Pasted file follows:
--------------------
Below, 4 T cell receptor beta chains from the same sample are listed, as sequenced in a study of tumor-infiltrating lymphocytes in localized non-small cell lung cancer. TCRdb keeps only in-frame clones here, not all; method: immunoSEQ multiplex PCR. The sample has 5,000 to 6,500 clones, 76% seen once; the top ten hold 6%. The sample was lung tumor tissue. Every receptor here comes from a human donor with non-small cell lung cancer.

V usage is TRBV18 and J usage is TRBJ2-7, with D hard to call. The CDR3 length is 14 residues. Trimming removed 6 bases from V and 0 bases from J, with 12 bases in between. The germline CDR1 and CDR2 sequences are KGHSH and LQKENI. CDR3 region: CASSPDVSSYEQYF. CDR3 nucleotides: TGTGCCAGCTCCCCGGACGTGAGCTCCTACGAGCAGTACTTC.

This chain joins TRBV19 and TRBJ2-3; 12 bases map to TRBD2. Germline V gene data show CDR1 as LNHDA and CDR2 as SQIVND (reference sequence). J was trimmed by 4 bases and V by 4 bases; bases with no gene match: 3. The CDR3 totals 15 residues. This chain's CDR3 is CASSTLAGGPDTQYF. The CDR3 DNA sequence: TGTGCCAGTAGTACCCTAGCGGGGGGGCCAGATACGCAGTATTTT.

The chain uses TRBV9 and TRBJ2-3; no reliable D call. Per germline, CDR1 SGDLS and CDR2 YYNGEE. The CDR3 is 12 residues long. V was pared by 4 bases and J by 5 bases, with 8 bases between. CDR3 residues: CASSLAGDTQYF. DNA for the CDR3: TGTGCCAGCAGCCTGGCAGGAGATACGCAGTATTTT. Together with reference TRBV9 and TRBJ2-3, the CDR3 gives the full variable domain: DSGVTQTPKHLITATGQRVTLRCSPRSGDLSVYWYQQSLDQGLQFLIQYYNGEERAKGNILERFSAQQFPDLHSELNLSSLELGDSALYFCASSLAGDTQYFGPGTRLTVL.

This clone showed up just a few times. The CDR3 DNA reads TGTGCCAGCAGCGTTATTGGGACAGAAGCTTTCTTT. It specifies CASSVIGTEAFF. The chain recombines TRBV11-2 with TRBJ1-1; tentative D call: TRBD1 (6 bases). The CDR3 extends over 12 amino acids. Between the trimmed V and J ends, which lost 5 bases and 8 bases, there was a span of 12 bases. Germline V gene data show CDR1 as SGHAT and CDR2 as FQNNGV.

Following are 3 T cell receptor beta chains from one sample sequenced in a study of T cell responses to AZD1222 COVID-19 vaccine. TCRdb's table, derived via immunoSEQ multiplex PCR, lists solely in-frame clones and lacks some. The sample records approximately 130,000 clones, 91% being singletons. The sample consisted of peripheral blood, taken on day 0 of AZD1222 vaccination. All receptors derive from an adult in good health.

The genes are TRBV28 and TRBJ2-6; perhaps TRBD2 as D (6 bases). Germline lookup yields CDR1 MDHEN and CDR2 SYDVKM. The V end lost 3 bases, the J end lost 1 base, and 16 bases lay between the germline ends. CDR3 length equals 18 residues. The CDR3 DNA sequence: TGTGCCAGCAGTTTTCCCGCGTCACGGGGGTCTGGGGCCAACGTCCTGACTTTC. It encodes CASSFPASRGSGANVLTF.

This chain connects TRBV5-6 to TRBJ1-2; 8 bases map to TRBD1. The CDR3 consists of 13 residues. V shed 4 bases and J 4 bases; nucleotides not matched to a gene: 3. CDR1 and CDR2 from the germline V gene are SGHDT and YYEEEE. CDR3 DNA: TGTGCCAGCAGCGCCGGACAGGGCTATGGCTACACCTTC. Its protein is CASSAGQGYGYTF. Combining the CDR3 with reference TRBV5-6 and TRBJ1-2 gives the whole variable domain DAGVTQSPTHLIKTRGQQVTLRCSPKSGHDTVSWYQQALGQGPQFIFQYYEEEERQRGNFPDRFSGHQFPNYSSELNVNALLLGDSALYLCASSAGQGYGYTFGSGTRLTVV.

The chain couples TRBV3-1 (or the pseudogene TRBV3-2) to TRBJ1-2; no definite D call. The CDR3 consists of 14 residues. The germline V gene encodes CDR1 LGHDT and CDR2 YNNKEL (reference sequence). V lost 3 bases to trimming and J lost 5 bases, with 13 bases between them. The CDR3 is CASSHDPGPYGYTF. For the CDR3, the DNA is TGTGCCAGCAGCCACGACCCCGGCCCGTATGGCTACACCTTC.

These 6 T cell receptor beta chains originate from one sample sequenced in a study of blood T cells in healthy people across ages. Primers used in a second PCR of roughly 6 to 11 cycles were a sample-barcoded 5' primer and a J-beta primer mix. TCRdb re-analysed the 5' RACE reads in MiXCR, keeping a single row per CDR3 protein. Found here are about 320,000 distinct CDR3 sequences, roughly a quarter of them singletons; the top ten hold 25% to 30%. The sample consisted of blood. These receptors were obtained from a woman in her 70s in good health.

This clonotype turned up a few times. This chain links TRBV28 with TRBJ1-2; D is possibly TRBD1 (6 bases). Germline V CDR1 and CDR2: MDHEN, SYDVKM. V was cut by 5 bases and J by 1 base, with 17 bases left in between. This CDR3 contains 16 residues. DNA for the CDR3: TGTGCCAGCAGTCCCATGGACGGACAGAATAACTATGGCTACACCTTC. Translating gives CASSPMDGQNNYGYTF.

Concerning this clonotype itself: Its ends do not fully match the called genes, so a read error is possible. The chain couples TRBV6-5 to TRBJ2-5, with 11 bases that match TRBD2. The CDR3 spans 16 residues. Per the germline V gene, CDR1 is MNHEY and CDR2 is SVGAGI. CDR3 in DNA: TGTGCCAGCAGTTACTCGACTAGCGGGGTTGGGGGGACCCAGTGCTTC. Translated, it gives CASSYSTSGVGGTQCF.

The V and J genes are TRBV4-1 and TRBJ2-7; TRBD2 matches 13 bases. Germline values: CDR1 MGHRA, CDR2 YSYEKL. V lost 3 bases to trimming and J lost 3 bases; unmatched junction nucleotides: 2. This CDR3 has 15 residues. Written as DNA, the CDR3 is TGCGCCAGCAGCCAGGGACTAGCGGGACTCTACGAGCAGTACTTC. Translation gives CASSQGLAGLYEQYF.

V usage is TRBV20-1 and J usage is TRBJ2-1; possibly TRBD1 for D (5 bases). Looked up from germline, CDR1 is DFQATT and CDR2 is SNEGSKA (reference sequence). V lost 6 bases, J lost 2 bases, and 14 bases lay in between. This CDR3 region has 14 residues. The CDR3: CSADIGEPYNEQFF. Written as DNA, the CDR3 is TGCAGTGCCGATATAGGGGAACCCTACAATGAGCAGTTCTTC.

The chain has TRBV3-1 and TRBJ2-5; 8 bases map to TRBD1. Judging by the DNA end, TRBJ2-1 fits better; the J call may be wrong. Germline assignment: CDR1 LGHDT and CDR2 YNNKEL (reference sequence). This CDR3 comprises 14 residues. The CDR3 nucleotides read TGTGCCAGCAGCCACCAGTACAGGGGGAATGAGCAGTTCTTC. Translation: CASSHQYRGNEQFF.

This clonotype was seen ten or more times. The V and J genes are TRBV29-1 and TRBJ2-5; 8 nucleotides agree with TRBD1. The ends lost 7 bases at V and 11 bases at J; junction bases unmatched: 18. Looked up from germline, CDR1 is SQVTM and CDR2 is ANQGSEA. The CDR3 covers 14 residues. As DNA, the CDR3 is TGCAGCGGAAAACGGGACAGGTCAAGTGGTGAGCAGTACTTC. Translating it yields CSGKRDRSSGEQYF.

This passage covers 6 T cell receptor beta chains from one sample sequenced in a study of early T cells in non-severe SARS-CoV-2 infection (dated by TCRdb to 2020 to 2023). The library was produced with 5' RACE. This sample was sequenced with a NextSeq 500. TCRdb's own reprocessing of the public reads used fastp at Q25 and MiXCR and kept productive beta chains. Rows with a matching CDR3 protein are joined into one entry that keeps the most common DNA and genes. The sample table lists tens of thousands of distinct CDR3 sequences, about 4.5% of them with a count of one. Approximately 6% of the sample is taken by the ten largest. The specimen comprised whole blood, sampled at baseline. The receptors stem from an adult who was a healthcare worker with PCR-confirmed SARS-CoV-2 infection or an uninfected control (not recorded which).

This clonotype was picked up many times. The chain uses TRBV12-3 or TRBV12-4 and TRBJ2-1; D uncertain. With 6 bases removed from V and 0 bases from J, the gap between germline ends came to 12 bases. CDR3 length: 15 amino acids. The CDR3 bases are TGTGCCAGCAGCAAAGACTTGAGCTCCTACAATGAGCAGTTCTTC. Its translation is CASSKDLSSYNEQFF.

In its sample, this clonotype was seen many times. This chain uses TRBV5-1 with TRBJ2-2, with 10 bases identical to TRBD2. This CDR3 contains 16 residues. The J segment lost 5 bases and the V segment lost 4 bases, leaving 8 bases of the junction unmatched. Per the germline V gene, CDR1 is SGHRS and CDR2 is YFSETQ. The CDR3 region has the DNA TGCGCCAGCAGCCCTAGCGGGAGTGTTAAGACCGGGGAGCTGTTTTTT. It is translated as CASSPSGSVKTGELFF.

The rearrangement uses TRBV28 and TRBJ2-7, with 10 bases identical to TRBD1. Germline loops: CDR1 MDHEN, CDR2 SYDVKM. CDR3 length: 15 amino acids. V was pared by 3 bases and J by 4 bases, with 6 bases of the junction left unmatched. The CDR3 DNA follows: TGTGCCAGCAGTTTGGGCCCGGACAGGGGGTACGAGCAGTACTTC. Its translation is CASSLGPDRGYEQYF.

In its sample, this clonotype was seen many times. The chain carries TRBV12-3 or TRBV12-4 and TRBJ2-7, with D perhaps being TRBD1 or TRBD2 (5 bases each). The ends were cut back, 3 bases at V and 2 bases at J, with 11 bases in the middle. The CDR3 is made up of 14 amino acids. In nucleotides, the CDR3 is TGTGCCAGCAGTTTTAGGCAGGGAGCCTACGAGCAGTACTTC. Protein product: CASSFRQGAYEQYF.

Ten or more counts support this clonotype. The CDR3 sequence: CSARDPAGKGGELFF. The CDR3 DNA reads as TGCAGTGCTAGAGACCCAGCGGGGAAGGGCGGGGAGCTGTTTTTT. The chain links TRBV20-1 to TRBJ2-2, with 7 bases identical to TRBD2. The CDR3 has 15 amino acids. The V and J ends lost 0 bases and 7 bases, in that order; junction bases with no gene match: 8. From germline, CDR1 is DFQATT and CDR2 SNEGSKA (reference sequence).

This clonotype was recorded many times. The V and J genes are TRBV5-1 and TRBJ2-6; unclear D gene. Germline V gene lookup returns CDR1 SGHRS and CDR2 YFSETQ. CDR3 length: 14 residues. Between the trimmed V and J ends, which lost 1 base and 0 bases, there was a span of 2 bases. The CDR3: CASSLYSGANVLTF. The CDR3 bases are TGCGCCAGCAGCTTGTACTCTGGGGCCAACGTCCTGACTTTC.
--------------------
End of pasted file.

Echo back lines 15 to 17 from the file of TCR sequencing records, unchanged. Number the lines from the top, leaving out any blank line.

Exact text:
The chain has TRBV3-1 and TRBJ2-5; 8 bases map to TRBD1. Judging by the DNA end, TRBJ2-1 fits better; the J call may be wrong. Germline assignment: CDR1 LGHDT and CDR2 YNNKEL (reference sequence). This CDR3 comprises 14 residues. The CDR3 nucleotides read TGTGCCAGCAGCCACCAGTACAGGGGGAATGAGCAGTTCTTC. Translation: CASSHQYRGNEQFF.

This clonotype was seen ten or more times. The V and J genes are TRBV29-1 and TRBJ2-5; 8 nucleotides agree with TRBD1. The ends lost 7 bases at V and 11 bases at J; junction bases unmatched: 18. Looked up from germline, CDR1 is SQVTM and CDR2 is ANQGSEA. The CDR3 covers 14 residues. As DNA, the CDR3 is TGCAGCGGAAAACGGGACAGGTCAAGTGGTGAGCAGTACTTC. Translating it yields CSGKRDRSSGEQYF.

This passage covers 6 T cell receptor beta chains from one sample sequenced in a study of early T cells in non-severe SARS-CoV-2 infection (dated by TCRdb to 2020 to 2023). The library was produced with 5' RACE. This sample was sequenced with a NextSeq 500. TCRdb's own reprocessing of the public reads used fastp at Q25 and MiXCR and kept productive beta chains. Rows with a matching CDR3 protein are joined into one entry that keeps the most common DNA and genes. The sample table lists tens of thousands of distinct CDR3 sequences, about 4.5% of them with a count of one. Approximately 6% of the sample is taken by the ten largest. The specimen comprised whole blood, sampled at baseline. The receptors stem from an adult who was a healthcare worker with PCR-confirmed SARS-CoV-2 infection or an uninfected control (not recorded which).